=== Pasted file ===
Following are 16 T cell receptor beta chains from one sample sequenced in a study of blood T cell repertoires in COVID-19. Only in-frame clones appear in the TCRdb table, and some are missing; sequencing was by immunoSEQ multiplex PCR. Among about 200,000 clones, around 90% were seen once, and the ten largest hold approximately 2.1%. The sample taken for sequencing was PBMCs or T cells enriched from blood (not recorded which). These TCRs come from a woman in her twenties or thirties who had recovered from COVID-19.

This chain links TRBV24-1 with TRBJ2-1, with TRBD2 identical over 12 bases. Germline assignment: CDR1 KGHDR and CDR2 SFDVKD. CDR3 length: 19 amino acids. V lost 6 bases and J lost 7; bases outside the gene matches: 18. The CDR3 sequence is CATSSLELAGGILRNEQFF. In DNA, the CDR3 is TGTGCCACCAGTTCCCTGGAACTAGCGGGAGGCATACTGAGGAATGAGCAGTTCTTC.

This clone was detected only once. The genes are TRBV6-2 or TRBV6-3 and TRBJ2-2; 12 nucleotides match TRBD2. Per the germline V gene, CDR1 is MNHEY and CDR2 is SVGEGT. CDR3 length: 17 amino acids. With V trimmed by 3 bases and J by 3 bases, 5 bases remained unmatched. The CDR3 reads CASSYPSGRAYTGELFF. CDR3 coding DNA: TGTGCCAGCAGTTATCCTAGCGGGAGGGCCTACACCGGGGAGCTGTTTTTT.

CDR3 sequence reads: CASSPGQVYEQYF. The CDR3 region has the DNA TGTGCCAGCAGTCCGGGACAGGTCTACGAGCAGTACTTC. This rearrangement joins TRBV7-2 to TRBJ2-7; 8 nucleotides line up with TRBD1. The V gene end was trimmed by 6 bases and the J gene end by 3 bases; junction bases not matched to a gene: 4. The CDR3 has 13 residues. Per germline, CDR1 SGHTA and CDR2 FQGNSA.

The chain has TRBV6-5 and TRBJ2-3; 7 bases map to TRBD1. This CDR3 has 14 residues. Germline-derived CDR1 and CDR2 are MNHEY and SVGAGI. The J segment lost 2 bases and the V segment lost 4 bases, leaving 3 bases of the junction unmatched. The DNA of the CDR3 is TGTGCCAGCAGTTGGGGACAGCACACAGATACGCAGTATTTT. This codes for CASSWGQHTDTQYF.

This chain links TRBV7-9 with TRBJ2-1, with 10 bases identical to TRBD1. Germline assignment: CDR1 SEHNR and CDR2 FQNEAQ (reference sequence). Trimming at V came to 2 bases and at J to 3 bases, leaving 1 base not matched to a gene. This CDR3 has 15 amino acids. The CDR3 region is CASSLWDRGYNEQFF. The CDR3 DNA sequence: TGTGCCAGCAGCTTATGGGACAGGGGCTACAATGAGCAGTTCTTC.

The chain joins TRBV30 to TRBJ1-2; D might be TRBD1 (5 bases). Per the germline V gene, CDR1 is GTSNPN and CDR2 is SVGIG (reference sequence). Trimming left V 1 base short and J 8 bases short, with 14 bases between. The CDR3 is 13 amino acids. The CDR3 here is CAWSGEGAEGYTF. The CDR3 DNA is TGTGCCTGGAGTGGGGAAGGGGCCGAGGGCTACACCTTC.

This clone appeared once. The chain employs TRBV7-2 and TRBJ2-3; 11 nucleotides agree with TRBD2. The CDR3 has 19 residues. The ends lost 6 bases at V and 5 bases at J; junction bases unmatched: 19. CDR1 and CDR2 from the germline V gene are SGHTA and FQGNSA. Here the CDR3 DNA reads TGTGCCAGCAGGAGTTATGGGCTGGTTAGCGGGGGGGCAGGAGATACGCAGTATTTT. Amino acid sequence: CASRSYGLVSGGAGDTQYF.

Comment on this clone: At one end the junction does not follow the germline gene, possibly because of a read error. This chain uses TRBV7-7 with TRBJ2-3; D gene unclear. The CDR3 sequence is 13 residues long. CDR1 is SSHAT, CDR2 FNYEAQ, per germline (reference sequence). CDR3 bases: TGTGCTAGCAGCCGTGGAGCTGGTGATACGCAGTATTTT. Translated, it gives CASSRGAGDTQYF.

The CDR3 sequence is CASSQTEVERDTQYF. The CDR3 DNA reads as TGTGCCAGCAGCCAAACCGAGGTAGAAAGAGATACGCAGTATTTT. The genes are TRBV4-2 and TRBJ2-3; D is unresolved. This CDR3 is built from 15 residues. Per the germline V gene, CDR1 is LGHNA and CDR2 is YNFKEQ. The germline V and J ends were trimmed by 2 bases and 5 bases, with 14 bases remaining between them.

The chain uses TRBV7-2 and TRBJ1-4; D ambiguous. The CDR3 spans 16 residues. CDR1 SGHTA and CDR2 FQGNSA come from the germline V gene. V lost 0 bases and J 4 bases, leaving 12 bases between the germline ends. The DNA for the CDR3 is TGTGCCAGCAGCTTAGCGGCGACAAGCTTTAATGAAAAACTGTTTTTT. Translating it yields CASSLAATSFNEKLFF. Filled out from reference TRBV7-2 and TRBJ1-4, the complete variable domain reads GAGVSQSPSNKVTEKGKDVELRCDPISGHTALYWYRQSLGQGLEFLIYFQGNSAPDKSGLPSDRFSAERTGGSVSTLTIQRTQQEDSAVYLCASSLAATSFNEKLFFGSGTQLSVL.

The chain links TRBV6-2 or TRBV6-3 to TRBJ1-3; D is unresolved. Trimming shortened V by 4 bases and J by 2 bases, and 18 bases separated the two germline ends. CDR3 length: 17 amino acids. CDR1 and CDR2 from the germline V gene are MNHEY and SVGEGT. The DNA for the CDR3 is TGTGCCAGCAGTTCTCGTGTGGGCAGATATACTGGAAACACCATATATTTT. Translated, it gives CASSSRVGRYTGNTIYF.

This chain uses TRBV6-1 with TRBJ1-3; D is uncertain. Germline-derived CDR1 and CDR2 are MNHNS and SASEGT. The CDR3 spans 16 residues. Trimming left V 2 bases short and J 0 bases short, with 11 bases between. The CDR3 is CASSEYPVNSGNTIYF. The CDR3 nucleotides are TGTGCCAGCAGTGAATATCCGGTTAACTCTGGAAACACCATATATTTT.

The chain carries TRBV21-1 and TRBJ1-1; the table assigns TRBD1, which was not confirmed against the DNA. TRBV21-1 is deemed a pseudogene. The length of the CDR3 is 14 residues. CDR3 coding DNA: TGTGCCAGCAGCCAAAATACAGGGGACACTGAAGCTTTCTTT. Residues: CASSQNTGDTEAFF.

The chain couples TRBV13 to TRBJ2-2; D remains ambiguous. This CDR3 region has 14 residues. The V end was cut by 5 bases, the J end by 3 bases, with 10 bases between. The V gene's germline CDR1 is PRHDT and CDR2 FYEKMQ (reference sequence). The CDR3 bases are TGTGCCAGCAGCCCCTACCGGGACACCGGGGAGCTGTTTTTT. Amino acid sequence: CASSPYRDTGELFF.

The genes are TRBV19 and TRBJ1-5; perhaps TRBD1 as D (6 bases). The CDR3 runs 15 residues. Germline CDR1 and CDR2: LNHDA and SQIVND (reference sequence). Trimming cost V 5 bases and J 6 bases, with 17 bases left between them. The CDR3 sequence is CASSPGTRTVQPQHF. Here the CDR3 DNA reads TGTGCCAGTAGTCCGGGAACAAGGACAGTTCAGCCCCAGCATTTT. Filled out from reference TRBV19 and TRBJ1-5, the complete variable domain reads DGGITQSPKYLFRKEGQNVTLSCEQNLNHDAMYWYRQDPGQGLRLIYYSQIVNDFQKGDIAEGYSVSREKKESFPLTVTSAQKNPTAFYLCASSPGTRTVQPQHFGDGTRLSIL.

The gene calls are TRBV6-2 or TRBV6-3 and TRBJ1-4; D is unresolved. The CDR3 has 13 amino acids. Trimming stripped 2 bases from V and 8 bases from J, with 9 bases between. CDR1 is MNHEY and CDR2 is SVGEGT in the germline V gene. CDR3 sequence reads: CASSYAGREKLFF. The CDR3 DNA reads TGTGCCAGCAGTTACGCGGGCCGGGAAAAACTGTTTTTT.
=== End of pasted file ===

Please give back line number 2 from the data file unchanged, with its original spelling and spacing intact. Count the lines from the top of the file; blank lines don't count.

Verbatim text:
This chain links TRBV24-1 with TRBJ2-1, with TRBD2 identical over 12 bases. Germline assignment: CDR1 KGHDR and CDR2 SFDVKD. CDR3 length: 19 amino acids. V lost 6 bases and J lost 7; bases outside the gene matches: 18. The CDR3 sequence is CATSSLELAGGILRNEQFF. In DNA, the CDR3 is TGTGCCACCAGTTCCCTGGAACTAGCGGGAGGCATACTGAGGAATGAGCAGTTCTTC.